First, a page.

FT.com / Comment - China's corporate cost advantage is a myth

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China's corporate cost advantage is a myth
>By Joe Zhang
>Published: April 28 2005 20:47 | Last updated: April 28 2005 20:47


China's costs of labour and land are low and its currency is regarded as undervalued and competitive. Yet Chinese companies are making relatively little money and the domestic stock market is at a six-year low. The reason lies in the country's high - and rising - costs of doing business. If the government does not urgently address this issue, the country will not only fail to develop a services industry but will also miss out on the foreign investment its under-employed labour force needs.

In the past decade, three types of costs - operational, regulatory and external - have been suffocating business in China. Even its numerous special economic zones have been affected, in spite of their lower taxes and less onerous regulations. In 2004, China overtook the US to become the world's largest beer market. But the largest three Chinese breweries, which account for a total 35 per cent of the market, made a combined profit of only $100m in 2004 - equal to one-seventh of Heineken's profits and five per cent of Anheuser-Busch's in that year.

Apart from managerial inexperience, high costs drive the disconnect between impressive top lines and anaemic earnings. First are the operational costs. For most manufacturers, costs of imported energy and raw material - on which China is relying ever more heavily - far outweigh those for land and labour. While input costs are rising, overcapacity, falling entry barriers and high tolerance for low returns on investments will continue to depress profit margins. In fact, Chinese manufacturers often have to pay more for energy and raw materials than their overseas counterparts, not only because of shipping costs but also due to import tariffs and 17 per cent value added tax. Over time, this cost disadvantage will probably spread to a larger part of the economy.

While low wages have led to labour shortages in the private sector in China's southern Guangdong province, wages and benefits have exploded in the country's bloated state sector that still accounts for about two-thirds of gross domestic product. In 1990, a typical state-sector employee's take-home pay was less than Rmb200 ($24) per month. The figure is now Rmb1,500 (excluding employers' contributions to housing funds and insurance payments) - representing annual compound growth of 15 per cent, far exceeding productivity gains and consumer price inflation. Of course, Chinese labour costs are still low by global standards, but they are not that low if overstaffing and inefficiency are taken into account. Moreover, there is a real risk that China's state-sector labour costs may run out of control, as there is no real "owner" to exercise restraint.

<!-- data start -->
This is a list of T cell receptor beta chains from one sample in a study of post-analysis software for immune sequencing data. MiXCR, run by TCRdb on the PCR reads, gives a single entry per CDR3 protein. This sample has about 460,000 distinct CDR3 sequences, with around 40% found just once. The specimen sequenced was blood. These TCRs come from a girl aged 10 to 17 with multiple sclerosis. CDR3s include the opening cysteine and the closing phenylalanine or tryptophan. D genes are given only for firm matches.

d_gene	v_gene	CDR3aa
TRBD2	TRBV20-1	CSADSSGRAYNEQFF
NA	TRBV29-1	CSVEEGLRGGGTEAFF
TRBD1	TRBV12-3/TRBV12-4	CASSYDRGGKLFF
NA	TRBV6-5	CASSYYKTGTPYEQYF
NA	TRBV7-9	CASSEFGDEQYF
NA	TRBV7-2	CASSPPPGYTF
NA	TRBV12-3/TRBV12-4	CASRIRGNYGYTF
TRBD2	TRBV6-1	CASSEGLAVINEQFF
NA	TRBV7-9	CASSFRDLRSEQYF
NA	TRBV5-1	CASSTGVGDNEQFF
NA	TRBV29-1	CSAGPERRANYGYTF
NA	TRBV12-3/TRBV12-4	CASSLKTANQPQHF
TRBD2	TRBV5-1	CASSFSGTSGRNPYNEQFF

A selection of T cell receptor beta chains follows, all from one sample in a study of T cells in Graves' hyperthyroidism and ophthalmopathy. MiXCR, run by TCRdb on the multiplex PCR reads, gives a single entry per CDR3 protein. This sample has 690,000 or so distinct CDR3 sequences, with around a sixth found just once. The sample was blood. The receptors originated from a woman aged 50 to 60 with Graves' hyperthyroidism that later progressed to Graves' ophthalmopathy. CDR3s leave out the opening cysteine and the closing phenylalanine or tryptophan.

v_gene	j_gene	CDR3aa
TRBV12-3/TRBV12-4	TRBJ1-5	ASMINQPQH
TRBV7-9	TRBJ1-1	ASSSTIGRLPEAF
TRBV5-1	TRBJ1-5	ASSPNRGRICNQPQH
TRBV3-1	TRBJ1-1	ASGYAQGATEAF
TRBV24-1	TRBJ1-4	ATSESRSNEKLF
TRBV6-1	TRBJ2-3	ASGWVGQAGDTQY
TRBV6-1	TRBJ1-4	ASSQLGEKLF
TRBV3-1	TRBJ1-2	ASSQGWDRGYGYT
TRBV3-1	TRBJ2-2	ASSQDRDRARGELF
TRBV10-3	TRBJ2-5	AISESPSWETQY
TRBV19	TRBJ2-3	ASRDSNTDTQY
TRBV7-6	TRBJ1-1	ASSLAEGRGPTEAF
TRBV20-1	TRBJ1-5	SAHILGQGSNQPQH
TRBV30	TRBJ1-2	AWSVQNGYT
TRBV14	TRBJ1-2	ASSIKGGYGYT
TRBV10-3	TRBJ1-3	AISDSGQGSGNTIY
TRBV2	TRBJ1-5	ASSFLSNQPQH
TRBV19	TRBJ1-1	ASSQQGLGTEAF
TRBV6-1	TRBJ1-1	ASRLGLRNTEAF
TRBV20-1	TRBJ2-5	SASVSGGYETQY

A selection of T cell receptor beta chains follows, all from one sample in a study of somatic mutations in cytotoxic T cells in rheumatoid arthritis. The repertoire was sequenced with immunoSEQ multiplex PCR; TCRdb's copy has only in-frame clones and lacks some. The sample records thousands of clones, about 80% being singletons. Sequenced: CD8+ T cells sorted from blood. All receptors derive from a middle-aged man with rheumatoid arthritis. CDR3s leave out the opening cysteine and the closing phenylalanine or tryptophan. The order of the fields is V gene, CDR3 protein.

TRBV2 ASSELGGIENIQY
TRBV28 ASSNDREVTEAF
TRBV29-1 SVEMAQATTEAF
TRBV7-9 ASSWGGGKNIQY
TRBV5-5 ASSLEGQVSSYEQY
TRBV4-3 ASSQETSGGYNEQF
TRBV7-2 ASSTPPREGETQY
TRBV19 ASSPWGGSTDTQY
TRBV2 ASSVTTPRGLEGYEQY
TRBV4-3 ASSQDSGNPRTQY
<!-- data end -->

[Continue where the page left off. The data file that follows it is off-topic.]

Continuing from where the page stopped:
Second are regulatory costs - a serious burden for Chinese companies that has fuelled uncertainty about government policy. For example, the government keeps the world guessing when it will grant 3G telephone licences and when it will raise electricity prices.

Many Chinese corporate executives also complain of interminable government meetings and endless random "inspections". The first foreign bank set up its Beijing representative office in 1982, but foreign banks are still subject to tight restrictions and it remains unclear when they will be allowed to operate like local banks and recoup their expenses. Another concern for Chinese companies is the need to constantly lobby for government favours including tax holidays, government contracts and business licences. These unproductive and wasteful pursuits clearly add to the mounting costs of business. In the 1980s, a small entrepreneur could start a business with just Rmb10,000 in seed money. Today, local government taxes, fees, licence requirements and convoluted rules have made life much harder for the small entrepreneur.

Finally, there are external costs which, while more subtle, are equally painful. The budding entrepreneur may, for instance, think he has discovered a new formula to make noodles only to find a dozen similar shops selling the same noodles the next day. Weak enforcement of intellectual property rights hurts China in many more ways. Scarce resources do not get channelled into product innovation, but instead wreak havoc on existing well-run businesses. These small operators may not be efficient, but their ability to slash product prices is unlimited.

China's cost advantages today, therefore, are only limited to some simple exporting processing sectors. To nurture indigenous capital formation and attract "smart" foreign investments China must work hard to greatly improve its business environment.

The writer, a managing director and co-head of China research at UBS Securities Asia Limited, formerly worked for the People's Bank of China in the 1980s